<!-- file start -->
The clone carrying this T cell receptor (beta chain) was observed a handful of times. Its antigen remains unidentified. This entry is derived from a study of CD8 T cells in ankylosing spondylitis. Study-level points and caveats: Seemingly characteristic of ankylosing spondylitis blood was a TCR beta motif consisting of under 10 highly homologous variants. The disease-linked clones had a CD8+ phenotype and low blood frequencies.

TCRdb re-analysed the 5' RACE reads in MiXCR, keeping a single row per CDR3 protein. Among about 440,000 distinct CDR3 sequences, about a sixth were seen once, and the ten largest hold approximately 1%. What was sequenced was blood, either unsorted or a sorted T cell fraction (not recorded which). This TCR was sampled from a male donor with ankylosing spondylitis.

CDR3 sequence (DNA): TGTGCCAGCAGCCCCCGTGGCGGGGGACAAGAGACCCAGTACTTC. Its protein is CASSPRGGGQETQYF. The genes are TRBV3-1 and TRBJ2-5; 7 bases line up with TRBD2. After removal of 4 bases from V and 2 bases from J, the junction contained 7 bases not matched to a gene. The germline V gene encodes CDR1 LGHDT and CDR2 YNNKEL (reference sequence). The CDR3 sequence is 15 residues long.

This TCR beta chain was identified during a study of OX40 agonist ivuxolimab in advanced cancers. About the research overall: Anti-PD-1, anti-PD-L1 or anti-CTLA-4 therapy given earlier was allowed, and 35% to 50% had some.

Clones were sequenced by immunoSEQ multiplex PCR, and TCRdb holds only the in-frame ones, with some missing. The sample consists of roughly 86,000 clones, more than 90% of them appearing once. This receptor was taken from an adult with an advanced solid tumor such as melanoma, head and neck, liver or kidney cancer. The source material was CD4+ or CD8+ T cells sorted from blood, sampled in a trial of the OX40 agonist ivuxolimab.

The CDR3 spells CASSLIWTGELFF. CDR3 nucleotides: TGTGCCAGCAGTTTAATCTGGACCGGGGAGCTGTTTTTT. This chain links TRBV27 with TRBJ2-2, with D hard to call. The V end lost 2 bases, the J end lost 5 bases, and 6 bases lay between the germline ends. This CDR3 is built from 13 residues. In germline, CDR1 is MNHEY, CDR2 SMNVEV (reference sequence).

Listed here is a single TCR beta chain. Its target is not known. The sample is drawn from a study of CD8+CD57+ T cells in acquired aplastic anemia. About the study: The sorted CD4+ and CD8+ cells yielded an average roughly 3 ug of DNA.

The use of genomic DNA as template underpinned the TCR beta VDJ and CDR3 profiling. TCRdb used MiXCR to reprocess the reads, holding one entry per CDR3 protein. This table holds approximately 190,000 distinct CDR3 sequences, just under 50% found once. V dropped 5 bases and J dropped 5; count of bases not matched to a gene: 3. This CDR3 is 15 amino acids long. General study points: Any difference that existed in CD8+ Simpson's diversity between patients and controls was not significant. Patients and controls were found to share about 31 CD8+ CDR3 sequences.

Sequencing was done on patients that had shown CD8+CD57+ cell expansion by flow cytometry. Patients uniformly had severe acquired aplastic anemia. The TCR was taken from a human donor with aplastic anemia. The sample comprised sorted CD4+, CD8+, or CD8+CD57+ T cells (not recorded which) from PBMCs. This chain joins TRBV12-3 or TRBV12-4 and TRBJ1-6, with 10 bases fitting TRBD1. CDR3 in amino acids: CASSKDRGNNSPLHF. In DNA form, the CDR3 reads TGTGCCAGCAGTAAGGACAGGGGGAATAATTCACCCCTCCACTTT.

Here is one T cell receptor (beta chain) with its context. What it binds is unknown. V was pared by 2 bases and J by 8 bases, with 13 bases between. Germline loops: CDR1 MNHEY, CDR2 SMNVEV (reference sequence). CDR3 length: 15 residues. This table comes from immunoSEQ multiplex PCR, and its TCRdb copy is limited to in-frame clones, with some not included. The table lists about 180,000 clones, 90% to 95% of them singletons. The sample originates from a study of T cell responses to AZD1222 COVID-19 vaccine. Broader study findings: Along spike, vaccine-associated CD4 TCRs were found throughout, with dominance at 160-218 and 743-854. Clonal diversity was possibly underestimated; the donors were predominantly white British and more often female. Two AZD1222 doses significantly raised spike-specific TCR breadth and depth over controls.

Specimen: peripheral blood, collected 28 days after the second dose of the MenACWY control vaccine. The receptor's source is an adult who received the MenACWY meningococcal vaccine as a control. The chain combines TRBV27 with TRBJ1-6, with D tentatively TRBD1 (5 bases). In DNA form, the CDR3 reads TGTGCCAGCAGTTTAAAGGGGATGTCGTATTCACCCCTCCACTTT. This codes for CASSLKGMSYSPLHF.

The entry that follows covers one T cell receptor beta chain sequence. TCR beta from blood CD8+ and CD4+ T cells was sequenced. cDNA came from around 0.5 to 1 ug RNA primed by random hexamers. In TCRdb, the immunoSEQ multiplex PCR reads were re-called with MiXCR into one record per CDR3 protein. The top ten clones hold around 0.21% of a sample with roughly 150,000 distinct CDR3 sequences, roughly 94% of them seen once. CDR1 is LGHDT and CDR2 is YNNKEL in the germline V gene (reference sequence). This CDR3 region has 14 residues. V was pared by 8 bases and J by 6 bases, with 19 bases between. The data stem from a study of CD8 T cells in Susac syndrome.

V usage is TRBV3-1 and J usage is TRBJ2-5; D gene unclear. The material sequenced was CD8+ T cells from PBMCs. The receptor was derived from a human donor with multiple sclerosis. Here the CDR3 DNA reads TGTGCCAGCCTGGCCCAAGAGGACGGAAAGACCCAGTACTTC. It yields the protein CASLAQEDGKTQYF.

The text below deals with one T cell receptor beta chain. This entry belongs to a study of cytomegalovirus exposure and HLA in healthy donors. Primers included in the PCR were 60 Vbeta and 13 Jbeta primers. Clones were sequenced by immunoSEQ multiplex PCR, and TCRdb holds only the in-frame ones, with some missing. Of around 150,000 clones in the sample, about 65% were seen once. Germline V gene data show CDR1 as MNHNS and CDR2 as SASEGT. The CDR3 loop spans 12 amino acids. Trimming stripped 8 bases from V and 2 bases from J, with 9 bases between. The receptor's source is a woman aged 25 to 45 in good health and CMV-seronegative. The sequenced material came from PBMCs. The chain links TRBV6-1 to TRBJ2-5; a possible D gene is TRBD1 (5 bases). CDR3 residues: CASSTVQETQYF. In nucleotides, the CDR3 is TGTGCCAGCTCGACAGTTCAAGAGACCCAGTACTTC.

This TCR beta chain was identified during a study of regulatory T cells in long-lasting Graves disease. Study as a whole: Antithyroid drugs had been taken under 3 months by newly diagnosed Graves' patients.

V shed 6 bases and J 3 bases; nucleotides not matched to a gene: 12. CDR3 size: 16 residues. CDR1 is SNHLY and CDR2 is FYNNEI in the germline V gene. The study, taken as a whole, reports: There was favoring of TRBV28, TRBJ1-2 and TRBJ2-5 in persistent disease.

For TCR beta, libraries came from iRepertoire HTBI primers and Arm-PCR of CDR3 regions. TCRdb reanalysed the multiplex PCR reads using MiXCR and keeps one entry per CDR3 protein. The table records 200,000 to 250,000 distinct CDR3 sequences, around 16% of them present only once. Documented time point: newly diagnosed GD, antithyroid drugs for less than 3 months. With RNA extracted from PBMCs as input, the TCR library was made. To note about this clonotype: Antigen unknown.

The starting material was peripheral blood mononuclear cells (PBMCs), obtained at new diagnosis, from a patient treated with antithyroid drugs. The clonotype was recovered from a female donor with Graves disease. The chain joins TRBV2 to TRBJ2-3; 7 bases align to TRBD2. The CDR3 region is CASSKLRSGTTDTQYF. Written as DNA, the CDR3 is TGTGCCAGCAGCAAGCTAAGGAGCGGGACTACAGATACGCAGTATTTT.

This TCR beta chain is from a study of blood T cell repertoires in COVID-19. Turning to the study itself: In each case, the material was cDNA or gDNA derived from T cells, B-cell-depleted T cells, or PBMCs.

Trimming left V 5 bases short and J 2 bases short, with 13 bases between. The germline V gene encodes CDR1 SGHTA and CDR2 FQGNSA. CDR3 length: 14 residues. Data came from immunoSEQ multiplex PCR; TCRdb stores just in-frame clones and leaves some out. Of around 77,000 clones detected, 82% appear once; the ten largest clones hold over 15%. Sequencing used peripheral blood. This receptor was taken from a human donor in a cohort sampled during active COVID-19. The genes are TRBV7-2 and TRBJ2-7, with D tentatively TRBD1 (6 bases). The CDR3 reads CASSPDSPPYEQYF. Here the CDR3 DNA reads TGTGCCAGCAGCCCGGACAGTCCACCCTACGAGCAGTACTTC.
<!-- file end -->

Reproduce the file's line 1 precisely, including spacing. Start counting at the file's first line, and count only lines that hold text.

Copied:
The clone carrying this T cell receptor (beta chain) was observed a handful of times. Its antigen remains unidentified. This entry is derived from a study of CD8 T cells in ankylosing spondylitis. Study-level points and caveats: Seemingly characteristic of ankylosing spondylitis blood was a TCR beta motif consisting of under 10 highly homologous variants. The disease-linked clones had a CD8+ phenotype and low blood frequencies.